, act at joint A. Tension forces will be assumed
in each truss member.
cos(56.310 ) 0
x AC AB x
F F F A E = + ° + = (a)
sin(56.310 ) 0
y y AB
F A F E = ÷ ° = (b)
Solve Eq. (b) for F
AB
:
49.5 kN
sin(56.310 ) sin(56.310 )
59.492 kN
y
AB
A
F
÷
= = = ÷
° °
and then compute F
AC
using Eq. (a):
cos(56.310 )
( 59.492 kN)cos(56.3 45.000 10 ) ( 12 kN) kN
AC AB x
F F A = ÷ ° ÷
= ÷ ÷ ° ÷ ÷ =
Joint C:
Next, consider a FBD of joint C. In this instance, the equilibrium
equations associated with joint C seem easier to solve than those that
would pertain to joint B. As before, tension forces will be assumed in
each truss member.
cos(24.444 ) 12 kN 0
x AC BC
F F F E = ÷ ÷ ° + = (c)
sin(24.444 ) 15 kN 0
y BC
F F E = ÷ ° ÷ = (d)
Solve Eq. (d) for F
BC
:
15 kN
sin(24.444 )
36.249 kN
BC
F
÷
= = ÷
°
Eq. (c) can be used as a check on our calculations:
cos(24.444 ) 12 kN 0
(45.000 kN) ( 36.249 kN) cos(24.444 ) 12 kN 0
x AC BC
F F F E = ÷ ÷ ° + =
= ÷ ÷ ÷ ° + = Checks!
Section properties:
For each of the three truss members:
2 2 2
60 mm 2(4 mm) 52 mm (60 mm) (52 mm) 703.7168 mm
4
d A
t
( = ÷ = = ÷ =
¸ ¸
Normal stress in each truss member:
2
( 59.492 kN)(1,000 N/kN)
84.539 MPa
70
84.5 MPa (C)
3.7168 mm
AB
AB
AB
F
A
o
÷
= = = ÷ = Ans.
2
(45.000 kN)(1,000 N/kN)
63.946 MPa
70
63.9 MPa
3.7168
)
mm
(T
AC
AC
AC
F
A
o = = = = Ans.
2
( 36.249 kN)(1,000 N/kN)
51.511 MPa
70
51.5 MPa (C)
3.7168 mm
BC
BC
BC
F
A
o
÷
= = = ÷ = Ans.
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to students enrolled in courses for which the textbook has been adopted. Any other reproduction or translation of this work beyond that
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1.13 A simple pinconnected truss is loaded
and supported as shown in Fig. P1.13. All
members of the truss are aluminum pipes that
have an outside diameter of 42 mm and a wall
thickness of 3.5 mm. Determine the normal
stress in each truss member.
Fig. P1.13
Solution
Overall equilibrium:
Begin the solution by determining the external
reaction forces acting on the truss at supports A
and B. Write equilibrium equations that include all
external forces. Note that only the external forces
(i.e., loads and reaction forces) are considered at
this time. The internal forces acting in the truss
members will be considered after the external
reactions have been computed. The freebody
diagram (FBD) of the entire truss is shown. The
following equilibrium equations can be written for
this structure:
30 kN
30 kN
0
y
y
y
F A
A =
E = ÷ =
(30 kN)(4.5 m) (15 kN)(1.6 m) (5.6 m)
19.821 kN
0
x
A x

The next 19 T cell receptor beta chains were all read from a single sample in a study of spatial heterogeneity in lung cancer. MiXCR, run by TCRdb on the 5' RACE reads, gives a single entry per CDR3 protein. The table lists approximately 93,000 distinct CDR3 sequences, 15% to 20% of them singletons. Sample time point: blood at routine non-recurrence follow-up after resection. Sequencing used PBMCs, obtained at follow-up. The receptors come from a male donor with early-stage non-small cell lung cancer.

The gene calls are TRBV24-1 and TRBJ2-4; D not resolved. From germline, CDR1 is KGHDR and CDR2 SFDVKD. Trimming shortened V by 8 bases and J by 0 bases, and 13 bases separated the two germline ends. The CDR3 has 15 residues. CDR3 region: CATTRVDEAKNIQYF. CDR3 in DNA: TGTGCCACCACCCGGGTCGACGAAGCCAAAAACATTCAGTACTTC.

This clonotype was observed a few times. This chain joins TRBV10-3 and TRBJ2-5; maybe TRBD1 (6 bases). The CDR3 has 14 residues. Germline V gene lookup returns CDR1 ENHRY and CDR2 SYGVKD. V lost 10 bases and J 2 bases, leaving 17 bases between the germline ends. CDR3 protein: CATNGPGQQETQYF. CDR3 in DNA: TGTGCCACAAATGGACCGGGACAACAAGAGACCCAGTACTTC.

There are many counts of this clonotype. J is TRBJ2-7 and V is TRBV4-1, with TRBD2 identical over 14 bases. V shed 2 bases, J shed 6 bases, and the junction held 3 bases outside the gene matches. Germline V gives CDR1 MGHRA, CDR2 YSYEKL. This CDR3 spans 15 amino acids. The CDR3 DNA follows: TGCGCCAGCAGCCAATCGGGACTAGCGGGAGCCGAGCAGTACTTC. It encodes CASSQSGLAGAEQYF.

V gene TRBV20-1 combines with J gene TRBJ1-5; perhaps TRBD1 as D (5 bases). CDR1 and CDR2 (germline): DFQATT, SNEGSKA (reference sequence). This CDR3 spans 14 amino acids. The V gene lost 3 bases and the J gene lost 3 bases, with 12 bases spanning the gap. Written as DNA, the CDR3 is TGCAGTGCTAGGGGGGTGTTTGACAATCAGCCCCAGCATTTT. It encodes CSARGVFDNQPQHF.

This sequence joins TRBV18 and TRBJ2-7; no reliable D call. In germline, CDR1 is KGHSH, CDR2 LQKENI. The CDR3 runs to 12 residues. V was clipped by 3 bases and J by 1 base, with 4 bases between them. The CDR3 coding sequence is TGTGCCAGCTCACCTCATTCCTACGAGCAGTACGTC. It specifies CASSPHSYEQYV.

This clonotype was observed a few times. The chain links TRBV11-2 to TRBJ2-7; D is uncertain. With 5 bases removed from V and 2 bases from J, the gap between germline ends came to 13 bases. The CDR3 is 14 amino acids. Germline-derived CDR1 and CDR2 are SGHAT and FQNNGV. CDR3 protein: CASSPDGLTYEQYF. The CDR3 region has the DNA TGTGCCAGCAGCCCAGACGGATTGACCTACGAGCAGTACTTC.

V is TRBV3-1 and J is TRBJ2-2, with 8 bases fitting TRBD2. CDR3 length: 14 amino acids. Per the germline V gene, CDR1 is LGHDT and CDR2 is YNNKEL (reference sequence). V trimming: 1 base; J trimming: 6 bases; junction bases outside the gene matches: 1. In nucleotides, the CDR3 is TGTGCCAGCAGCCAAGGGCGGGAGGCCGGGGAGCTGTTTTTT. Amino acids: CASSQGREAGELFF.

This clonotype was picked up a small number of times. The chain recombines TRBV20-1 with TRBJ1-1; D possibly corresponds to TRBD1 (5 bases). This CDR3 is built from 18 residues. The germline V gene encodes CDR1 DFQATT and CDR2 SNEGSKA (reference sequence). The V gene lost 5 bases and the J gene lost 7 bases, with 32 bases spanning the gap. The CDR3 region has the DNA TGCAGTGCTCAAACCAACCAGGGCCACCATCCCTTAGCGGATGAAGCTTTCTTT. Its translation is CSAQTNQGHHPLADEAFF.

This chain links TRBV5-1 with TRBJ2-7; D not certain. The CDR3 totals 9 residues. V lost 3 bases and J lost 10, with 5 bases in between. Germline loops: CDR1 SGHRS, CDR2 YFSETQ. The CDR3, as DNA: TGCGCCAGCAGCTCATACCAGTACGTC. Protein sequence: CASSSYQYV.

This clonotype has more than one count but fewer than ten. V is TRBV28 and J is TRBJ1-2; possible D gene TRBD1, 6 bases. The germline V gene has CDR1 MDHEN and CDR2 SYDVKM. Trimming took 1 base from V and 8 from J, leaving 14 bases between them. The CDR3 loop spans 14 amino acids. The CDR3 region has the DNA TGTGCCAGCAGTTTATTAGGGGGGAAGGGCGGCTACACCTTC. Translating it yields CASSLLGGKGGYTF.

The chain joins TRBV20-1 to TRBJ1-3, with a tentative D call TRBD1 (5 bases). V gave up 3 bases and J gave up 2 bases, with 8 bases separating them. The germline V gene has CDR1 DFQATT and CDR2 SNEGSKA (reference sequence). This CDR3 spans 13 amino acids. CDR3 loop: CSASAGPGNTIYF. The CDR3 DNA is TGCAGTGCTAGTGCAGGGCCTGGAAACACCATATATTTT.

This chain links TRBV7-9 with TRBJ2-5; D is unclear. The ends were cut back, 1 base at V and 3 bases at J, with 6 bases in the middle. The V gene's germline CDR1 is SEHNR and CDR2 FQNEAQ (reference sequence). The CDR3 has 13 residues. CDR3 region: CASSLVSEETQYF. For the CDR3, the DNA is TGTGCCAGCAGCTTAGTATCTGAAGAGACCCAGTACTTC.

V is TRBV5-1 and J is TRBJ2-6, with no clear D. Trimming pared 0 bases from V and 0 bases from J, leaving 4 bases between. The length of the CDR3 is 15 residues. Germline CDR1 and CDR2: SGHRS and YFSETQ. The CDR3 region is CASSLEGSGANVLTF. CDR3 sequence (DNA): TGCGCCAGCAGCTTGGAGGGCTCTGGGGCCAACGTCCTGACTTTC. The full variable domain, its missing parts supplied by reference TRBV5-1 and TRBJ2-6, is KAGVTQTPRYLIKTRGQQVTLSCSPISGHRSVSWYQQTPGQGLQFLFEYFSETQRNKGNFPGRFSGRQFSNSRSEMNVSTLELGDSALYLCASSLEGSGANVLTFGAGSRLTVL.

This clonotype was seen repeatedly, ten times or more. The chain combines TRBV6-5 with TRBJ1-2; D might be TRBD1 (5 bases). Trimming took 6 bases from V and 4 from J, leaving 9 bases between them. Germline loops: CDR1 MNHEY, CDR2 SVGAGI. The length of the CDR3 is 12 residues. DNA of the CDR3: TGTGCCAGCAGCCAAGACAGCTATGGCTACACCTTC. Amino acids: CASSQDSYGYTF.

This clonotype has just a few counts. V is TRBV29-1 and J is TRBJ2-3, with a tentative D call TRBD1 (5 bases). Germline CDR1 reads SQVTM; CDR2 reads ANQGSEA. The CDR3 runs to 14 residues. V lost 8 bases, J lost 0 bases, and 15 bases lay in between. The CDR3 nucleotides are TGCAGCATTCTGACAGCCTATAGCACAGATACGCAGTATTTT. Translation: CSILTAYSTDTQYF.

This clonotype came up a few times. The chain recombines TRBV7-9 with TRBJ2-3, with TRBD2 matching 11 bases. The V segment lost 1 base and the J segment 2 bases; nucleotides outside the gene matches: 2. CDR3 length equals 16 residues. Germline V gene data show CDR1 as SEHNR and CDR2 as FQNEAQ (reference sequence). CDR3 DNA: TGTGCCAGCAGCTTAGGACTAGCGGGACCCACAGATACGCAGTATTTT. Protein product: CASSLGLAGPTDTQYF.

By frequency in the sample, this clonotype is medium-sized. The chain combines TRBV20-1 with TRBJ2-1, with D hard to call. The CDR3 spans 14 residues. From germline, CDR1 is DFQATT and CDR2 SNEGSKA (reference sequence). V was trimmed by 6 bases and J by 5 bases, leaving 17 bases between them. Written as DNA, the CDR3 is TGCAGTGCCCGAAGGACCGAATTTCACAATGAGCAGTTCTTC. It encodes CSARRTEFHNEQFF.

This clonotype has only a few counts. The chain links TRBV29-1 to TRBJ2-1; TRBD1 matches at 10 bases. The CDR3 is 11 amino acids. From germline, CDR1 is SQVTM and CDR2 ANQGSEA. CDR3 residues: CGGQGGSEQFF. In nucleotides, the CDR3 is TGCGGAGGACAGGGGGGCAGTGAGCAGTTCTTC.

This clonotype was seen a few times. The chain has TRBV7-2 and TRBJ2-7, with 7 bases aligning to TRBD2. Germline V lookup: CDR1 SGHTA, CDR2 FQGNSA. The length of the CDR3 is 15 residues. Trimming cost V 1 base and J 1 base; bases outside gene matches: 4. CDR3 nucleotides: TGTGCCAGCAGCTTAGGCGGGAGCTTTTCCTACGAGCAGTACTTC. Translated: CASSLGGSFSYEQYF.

B
M B E = ÷ =
÷
+
=
15 kN 0
15 kN 15 kN ( 19.821 kN 34.821 ) kN
x x
x x
x
x
F A B
A A B
E = + ÷ =
= ÷ = ÷ ÷ =
Method of joints:
Before beginning the process of determining the internal forces in the axial members, the geometry of
the truss will be used to determine the magnitude of the inclination angles of members AC and BC. Use
the definition of the tangent function to determine u
AC
and u
BC
:
1.6 m
tan 0.355556 19.573
4.5 m
4 m
tan 0.888889 41.634
4.5 m
AC AC
BC BC
u u
u u
= = = °
= = = °
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to students enrolled in courses for which the textbook has been adopted. Any other reproduction or translation of this work beyond that
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Joint A:
Begin the solution process by considering a FBD of joint A. Consider
only those forces acting directly on joint A. In this instance, two axial
members, AB and AC, are connected at joint A. Additionally, two
reaction forces, A
x
and A
y
, act at joint A. Tension forces will be
assumed in each truss member.
cos(19.573 ) 0
x x AC
F A F E = ÷ ° = (a)
sin(19.573 ) 0
y y AC AB
F A F F E = ÷ ° ÷ = (b)
Solve Eq. (a) for F
AC
:
34.821 kN
cos(19.573 ) cos(19.573 )
36.957 kN
x
AC
A
F = = =
° °
and then compute F
AB
using Eq. (b):
sin(19.573 )
(30.000 kN) (36.957 kN)sin(19. 17.619 573 ) kN
AB y AC
F A F = ÷ °
= ÷ ° =
Joint B:
Next, consider a FBD of joint B. In this instance, the equilibrium
equations associated with joint B seem easier to solve than those that
would pertain to joint C. As before, tension forces will be assumed in
each truss member.
cos(41.634 ) 0
x x BC
F B F E = ÷ ° = (c)
sin(41.634 ) 0
y BC AB
F F F E = ° + = (d)
Solve Eq. (c) for F
BC
:
( 19.821 kN)
cos(41.634 ) cos(41.634 )
26.520 kN
x
BC
B
F
÷
= = = ÷
° °
Eq. (d) can be used as a check on our calculations:
sin(41.634 )
( 26.520 kN)sin(41.634 ) (17.619 kN) 0
y BC AB
F F F E = ° +
= ÷ ° + = Checks!
Section properties:
For each of the three truss members:
2 2 2
42 mm 2(3.5 mm) 35 mm (42 mm) (35 mm) 423.3296 mm
4
d A
t
( = ÷ = = ÷ =
¸ ¸
Normal stress in each truss member:
2
(17.619 kN)(1,000 N/kN)
41.620 MPa
42
41.6 MPa
3.3296
)
mm
(T
AB
AB
AB
F
A
o = = = = Ans.
2
(36.957 kN)(1,000 N/kN)
87.301 MPa
42
87.3 MPa
3.3296
)
mm
(T
AC
AC
AC
F
A
o = = = = Ans.
2
( 26.520 kN)(1,000 N/kN)
62.647 MPa
42
62.6 MPa (C)
3.3296 mm
BC
BC
BC
F
A
o
÷
= = = ÷ = Ans.
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to students enrolled in courses for which the textbook has been adopted. Any other reproduction or translation of this work beyond that